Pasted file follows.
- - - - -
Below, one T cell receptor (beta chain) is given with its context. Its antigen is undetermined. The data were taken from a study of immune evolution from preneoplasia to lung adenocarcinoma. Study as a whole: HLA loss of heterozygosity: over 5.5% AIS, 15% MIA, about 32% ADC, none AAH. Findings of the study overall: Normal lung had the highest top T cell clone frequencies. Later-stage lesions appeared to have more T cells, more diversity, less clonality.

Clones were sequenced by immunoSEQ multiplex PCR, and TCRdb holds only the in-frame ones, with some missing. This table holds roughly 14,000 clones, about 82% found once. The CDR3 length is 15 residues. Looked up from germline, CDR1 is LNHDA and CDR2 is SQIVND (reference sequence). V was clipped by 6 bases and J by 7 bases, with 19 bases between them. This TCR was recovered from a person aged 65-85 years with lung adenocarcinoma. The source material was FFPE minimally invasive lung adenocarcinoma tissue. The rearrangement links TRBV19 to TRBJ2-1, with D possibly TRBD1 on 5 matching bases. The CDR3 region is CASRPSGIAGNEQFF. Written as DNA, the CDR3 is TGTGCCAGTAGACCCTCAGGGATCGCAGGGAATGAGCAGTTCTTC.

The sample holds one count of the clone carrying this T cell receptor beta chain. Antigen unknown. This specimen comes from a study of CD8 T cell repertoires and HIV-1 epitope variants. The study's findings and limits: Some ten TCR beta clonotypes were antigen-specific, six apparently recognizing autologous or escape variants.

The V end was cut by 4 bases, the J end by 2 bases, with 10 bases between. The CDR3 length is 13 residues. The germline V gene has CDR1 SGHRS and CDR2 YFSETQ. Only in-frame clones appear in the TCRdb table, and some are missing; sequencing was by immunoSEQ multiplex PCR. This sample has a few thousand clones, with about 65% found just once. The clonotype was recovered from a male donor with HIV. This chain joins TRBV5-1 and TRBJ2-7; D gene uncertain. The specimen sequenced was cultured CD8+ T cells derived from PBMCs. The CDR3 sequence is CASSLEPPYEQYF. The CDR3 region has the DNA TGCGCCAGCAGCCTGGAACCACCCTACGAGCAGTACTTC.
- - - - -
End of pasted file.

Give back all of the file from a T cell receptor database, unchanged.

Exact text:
Below, one T cell receptor (beta chain) is given with its context. Its antigen is undetermined. The data were taken from a study of immune evolution from preneoplasia to lung adenocarcinoma. Study as a whole: HLA loss of heterozygosity: over 5.5% AIS, 15% MIA, about 32% ADC, none AAH. Findings of the study overall: Normal lung had the highest top T cell clone frequencies. Later-stage lesions appeared to have more T cells, more diversity, less clonality.

Clones were sequenced by immunoSEQ multiplex PCR, and TCRdb holds only the in-frame ones, with some missing. This table holds roughly 14,000 clones, about 82% found once. The CDR3 length is 15 residues. Looked up from germline, CDR1 is LNHDA and CDR2 is SQIVND (reference sequence). V was clipped by 6 bases and J by 7 bases, with 19 bases between them. This TCR was recovered from a person aged 65-85 years with lung adenocarcinoma. The source material was FFPE minimally invasive lung adenocarcinoma tissue. The rearrangement links TRBV19 to TRBJ2-1, with D possibly TRBD1 on 5 matching bases. The CDR3 region is CASRPSGIAGNEQFF. Written as DNA, the CDR3 is TGTGCCAGTAGACCCTCAGGGATCGCAGGGAATGAGCAGTTCTTC.

The sample holds one count of the clone carrying this T cell receptor beta chain. Antigen unknown. This specimen comes from a study of CD8 T cell repertoires and HIV-1 epitope variants. The study's findings and limits: Some ten TCR beta clonotypes were antigen-specific, six apparently recognizing autologous or escape variants.

The V end was cut by 4 bases, the J end by 2 bases, with 10 bases between. The CDR3 length is 13 residues. The germline V gene has CDR1 SGHRS and CDR2 YFSETQ. Only in-frame clones appear in the TCRdb table, and some are missing; sequencing was by immunoSEQ multiplex PCR. This sample has a few thousand clones, with about 65% found just once. The clonotype was recovered from a male donor with HIV. This chain joins TRBV5-1 and TRBJ2-7; D gene uncertain. The specimen sequenced was cultured CD8+ T cells derived from PBMCs. The CDR3 sequence is CASSLEPPYEQYF. The CDR3 region has the DNA TGCGCCAGCAGCCTGGAACCACCCTACGAGCAGTACTTC.